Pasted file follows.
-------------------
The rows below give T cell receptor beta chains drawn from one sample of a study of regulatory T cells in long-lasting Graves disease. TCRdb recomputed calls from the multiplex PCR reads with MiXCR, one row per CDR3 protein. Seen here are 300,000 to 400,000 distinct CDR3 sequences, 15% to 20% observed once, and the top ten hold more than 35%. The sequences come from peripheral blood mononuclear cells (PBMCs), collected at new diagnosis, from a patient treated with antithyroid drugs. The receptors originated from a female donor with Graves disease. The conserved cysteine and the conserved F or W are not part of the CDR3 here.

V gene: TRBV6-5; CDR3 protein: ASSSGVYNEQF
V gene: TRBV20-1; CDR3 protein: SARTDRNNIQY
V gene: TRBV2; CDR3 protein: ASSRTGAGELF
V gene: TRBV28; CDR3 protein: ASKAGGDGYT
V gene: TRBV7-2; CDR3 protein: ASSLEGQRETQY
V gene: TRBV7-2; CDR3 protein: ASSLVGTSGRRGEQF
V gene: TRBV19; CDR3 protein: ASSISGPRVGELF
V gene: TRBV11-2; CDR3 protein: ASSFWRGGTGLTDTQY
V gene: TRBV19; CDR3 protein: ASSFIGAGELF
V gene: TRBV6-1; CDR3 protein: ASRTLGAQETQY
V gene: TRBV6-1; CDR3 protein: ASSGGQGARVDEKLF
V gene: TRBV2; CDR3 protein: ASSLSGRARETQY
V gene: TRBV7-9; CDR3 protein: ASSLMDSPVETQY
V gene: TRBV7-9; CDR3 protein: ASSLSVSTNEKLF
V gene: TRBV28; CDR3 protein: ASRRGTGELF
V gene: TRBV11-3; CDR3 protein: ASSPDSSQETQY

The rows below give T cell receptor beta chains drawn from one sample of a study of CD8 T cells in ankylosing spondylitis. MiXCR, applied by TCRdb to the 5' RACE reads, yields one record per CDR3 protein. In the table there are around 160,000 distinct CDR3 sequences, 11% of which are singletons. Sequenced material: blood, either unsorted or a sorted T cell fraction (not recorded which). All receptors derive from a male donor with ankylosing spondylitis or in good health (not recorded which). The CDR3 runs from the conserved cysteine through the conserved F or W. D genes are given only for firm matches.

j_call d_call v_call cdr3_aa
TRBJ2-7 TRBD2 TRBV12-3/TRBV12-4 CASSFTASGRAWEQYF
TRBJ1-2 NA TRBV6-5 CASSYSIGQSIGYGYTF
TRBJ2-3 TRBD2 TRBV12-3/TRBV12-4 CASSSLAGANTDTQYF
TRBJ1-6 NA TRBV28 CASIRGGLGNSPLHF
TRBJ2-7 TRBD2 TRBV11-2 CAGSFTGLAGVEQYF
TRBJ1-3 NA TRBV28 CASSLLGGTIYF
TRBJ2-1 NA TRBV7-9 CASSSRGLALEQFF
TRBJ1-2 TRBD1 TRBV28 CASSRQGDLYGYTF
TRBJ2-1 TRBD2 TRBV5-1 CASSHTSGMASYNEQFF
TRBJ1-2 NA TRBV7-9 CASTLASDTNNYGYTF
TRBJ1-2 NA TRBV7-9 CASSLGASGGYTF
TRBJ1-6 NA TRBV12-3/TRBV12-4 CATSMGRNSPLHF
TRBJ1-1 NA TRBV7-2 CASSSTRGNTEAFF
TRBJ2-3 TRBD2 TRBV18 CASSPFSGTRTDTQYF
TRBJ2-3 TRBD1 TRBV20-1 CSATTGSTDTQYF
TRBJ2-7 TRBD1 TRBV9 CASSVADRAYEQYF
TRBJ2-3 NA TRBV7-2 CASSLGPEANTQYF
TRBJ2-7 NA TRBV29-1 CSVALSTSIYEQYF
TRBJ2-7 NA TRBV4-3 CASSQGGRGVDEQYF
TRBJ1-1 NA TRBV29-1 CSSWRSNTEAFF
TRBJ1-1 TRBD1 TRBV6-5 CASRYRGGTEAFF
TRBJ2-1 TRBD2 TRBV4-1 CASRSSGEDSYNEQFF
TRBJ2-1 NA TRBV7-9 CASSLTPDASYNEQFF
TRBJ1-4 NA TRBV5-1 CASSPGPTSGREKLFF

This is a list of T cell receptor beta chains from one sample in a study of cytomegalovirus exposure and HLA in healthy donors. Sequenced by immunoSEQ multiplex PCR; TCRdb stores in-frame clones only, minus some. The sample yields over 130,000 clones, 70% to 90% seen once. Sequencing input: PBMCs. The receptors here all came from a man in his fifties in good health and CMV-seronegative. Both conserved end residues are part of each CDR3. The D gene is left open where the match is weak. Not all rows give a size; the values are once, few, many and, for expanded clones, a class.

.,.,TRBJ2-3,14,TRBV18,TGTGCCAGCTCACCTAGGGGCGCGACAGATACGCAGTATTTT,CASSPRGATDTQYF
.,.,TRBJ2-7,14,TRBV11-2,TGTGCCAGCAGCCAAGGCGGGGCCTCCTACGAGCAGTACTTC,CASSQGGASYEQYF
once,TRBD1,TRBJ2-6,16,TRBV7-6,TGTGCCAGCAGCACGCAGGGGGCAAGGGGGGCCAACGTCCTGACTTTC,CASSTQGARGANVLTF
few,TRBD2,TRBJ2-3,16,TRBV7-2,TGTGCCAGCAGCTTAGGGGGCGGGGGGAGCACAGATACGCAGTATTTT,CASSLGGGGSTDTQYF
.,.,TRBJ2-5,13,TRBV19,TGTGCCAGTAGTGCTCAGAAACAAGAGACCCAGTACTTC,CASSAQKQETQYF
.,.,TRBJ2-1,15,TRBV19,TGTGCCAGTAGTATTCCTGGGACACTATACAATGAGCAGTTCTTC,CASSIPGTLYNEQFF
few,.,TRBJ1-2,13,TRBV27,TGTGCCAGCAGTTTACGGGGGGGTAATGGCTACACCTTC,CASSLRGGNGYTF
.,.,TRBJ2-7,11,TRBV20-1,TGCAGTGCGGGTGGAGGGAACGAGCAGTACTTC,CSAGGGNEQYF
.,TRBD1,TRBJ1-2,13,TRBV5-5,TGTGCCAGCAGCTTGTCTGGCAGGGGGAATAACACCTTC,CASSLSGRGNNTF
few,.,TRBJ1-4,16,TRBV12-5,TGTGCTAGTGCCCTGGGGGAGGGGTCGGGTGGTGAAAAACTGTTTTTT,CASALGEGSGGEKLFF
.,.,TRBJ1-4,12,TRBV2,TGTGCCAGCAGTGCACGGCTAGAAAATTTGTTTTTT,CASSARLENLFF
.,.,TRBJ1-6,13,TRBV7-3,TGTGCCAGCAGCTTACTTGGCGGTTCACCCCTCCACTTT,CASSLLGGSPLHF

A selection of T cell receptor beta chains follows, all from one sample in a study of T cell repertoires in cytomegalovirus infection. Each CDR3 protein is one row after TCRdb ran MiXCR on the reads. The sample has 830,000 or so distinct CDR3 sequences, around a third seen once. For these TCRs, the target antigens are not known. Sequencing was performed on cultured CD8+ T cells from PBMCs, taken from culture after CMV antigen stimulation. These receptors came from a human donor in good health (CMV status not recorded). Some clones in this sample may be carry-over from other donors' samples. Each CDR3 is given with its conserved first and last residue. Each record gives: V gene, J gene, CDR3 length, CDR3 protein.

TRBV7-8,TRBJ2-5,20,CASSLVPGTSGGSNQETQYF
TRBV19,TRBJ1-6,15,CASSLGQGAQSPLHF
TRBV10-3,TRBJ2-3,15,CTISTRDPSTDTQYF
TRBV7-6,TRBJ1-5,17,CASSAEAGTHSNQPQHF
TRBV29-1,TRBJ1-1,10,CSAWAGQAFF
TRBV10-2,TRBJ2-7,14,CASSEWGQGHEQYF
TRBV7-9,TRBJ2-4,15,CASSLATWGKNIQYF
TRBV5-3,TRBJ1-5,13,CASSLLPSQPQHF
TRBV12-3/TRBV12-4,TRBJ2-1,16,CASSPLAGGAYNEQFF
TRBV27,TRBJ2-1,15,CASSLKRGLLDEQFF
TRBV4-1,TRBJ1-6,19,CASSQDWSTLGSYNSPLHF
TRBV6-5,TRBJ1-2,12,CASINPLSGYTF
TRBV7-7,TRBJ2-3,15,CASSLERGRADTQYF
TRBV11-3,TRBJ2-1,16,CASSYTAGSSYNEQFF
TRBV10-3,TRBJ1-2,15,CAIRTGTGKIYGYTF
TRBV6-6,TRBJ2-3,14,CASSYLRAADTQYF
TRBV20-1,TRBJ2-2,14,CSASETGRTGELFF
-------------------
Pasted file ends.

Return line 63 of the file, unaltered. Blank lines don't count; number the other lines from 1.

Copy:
TRBV10-2,TRBJ2-7,14,CASSEWGQGHEQYF